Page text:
City, GFPS land swap on commission agenda for aquatics facility
City Commissioners are set to consider during their Dec. 15 meeting a public hearing for Jan. 5 for the exchange of city owned property in Kranz Park with property owned by Great Falls Public Schools near Loy Elementary.
The land swap was orchestrated to get land for the city’s planned joint indoor aquatics and recreation facility with a $10 million Defense Department grant.
The city has since determined that the site has soil conditions that will make the project more costly than anticipated and is looking for an alternative site or other options.
City Manager Greg Doyon said that representatives from the Peak met once in person with him and Mayor Bob Kelly to discuss a potential management agreement or possible partnerships with their existing facility. Doyon said the city contacted the Defense Department’s Office of Economic Adjustment, which oversees the grant, about the idea, and were told it was not consistent with the grant application so it was not pursued.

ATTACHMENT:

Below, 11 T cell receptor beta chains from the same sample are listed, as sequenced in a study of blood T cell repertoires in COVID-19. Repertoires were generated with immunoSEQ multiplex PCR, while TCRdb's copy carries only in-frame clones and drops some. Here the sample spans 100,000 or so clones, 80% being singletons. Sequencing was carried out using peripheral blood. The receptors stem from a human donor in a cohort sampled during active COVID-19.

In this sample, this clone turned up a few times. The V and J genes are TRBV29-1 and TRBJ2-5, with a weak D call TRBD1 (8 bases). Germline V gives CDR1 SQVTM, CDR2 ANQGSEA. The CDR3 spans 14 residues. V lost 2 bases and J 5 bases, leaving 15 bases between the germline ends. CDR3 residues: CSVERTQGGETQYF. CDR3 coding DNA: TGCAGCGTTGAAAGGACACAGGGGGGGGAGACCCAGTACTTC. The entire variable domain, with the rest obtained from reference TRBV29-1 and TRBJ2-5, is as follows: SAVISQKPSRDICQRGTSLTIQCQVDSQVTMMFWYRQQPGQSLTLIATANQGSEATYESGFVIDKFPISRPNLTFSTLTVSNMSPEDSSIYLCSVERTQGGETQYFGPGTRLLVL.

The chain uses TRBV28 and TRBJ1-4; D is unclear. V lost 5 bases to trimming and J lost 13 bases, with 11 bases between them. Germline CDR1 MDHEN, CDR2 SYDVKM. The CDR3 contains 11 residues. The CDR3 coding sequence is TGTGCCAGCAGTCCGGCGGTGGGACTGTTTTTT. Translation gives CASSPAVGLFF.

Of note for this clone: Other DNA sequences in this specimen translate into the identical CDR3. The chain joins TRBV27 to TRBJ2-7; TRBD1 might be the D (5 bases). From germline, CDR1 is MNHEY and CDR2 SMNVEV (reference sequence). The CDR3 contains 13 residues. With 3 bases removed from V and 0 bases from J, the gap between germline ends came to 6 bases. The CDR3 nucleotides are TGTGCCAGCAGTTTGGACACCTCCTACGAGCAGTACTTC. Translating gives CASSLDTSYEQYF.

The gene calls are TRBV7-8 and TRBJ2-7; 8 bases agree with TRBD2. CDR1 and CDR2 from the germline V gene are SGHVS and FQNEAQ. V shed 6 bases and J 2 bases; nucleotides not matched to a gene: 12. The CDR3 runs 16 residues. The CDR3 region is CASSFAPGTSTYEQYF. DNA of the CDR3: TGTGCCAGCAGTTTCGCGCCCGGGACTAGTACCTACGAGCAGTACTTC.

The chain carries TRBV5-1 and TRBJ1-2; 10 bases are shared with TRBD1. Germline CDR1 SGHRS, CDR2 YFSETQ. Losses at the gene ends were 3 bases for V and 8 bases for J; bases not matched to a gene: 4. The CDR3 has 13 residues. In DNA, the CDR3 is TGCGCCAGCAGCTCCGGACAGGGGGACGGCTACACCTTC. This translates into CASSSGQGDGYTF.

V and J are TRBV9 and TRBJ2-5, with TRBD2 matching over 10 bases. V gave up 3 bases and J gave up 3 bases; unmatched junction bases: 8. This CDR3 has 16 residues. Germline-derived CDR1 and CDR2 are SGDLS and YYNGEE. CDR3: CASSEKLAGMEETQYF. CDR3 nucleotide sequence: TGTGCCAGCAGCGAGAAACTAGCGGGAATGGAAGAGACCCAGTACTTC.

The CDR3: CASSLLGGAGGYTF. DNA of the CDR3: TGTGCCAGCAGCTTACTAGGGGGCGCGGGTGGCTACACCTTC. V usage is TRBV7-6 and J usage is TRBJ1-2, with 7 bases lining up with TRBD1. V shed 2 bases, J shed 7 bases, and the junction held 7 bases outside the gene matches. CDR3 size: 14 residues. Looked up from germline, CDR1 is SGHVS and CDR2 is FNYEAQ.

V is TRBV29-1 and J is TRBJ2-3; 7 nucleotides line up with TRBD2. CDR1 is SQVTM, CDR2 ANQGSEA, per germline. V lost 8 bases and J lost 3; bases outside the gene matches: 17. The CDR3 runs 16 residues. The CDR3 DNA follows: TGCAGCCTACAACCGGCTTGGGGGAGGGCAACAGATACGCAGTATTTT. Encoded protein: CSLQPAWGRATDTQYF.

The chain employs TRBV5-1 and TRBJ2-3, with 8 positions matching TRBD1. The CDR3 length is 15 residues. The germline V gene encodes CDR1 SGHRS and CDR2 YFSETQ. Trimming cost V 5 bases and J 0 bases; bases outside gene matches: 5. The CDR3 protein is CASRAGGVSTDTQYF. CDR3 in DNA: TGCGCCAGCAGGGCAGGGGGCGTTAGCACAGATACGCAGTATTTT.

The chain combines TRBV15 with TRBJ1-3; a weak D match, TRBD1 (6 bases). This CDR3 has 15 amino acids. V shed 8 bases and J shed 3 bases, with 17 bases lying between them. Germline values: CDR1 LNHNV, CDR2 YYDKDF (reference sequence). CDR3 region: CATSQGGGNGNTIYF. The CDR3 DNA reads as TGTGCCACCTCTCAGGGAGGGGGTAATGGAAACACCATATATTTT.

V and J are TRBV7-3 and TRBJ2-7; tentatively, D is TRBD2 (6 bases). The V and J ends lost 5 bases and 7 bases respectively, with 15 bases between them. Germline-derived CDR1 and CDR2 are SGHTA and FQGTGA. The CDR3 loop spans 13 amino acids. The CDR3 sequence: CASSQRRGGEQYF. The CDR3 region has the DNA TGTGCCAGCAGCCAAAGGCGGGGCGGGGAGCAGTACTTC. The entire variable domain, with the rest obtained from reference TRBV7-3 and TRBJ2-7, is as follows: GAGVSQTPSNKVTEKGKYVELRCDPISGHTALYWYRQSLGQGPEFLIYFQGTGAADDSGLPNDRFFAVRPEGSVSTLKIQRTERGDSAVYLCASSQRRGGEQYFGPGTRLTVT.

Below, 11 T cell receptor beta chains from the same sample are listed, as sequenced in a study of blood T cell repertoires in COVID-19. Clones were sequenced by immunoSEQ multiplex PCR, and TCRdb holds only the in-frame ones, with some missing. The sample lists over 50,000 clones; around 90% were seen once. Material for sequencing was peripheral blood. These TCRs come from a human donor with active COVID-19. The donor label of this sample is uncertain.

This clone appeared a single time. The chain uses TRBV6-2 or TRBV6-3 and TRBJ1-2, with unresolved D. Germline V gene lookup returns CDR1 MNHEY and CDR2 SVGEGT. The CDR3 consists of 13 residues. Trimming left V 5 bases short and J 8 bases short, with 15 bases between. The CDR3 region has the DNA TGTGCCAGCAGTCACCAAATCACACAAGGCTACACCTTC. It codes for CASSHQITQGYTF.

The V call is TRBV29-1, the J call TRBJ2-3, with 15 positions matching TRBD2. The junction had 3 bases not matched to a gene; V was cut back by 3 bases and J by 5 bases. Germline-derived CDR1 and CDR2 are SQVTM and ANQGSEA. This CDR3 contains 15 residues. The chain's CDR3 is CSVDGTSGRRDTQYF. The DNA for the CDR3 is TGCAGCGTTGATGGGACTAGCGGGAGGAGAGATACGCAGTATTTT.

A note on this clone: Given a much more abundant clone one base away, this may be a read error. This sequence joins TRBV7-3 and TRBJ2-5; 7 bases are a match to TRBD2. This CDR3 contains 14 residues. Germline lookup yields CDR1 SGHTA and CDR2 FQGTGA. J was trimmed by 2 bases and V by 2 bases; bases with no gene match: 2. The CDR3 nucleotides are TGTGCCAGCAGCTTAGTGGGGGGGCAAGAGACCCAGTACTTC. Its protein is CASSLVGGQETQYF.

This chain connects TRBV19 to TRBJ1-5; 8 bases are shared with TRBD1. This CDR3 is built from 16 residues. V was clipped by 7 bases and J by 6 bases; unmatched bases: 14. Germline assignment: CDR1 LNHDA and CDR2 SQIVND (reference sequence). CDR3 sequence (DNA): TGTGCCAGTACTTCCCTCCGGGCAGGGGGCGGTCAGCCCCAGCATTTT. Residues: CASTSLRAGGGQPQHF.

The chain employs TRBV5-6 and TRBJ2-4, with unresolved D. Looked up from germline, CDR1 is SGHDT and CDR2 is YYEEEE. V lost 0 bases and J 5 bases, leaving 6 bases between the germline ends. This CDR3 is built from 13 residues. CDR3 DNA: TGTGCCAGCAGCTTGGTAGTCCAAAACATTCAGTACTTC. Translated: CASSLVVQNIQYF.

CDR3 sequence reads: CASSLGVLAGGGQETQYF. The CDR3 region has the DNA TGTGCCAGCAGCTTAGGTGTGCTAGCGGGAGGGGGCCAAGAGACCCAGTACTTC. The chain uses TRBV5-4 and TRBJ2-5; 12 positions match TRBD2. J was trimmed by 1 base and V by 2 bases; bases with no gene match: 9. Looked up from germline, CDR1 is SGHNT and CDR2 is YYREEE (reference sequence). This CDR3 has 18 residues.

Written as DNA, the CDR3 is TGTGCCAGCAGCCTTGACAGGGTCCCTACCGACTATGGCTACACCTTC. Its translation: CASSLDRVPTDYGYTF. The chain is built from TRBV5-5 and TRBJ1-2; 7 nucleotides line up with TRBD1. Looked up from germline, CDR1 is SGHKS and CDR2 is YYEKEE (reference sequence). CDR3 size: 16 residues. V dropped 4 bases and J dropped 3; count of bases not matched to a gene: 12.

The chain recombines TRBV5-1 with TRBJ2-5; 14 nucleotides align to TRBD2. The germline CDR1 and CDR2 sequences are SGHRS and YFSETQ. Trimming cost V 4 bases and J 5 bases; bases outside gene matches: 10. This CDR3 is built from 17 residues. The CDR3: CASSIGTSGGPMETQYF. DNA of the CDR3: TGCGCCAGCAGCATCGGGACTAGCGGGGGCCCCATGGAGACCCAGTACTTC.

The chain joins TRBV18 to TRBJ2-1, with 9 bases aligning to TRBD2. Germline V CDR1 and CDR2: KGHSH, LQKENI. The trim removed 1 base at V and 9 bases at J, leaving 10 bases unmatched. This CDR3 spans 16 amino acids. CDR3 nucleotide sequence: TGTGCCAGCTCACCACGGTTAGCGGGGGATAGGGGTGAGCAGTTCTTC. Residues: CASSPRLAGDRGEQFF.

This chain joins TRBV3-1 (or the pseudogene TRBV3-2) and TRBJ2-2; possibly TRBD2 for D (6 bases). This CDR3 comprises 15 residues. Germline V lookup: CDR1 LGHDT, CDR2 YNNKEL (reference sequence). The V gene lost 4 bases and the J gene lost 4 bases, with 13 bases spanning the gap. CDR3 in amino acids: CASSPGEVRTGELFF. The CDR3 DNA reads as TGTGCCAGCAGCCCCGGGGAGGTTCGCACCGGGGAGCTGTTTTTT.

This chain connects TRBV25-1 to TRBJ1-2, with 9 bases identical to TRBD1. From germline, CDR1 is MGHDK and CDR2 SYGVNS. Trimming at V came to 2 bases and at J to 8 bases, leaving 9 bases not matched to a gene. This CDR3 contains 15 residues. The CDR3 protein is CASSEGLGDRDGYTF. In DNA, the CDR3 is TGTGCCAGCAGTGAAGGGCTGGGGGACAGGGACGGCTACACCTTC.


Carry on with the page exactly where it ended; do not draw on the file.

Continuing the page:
Doyon said he’s had other property offers to relocate the aquatics facility, “but the same question persists: Will the soils work? Will OEA approve a move at his juncture? Will MAFB consent? The base wants it close and I don’t blame them, but the city as the owner/operator needs it to pencil out – so we’re trying to address all of these issues at the moment.”
If the site isn’t eventually used for the aquatics facility, the city will use it for other purposes, according to the city staff report.
The district wants six lots in Kranz Park for parking for Great Falls High School for 10 acres adjacent to the Seibel Soccer Park.
Both properties have been valued to be like kind with equal or greater value of approximately $150,000, according to the city.
Under the agreement, the city and district agree to prorate taxes, special improvement assessments for the current tax year, permit fees, water and sewer charges, irrigation assessments, maintenance fees, and any other pre-paid charges concerning the respective properties, as are applicable as of the date of closing, according to the city.
The city will retain a right of reversion should the parcel in Kranz cease to be used for public purposes and in that case, the district would be compensated the amount equal to the appraised value of the property at the time of reversion as if it were undeveloped and not include improvements, according to the city.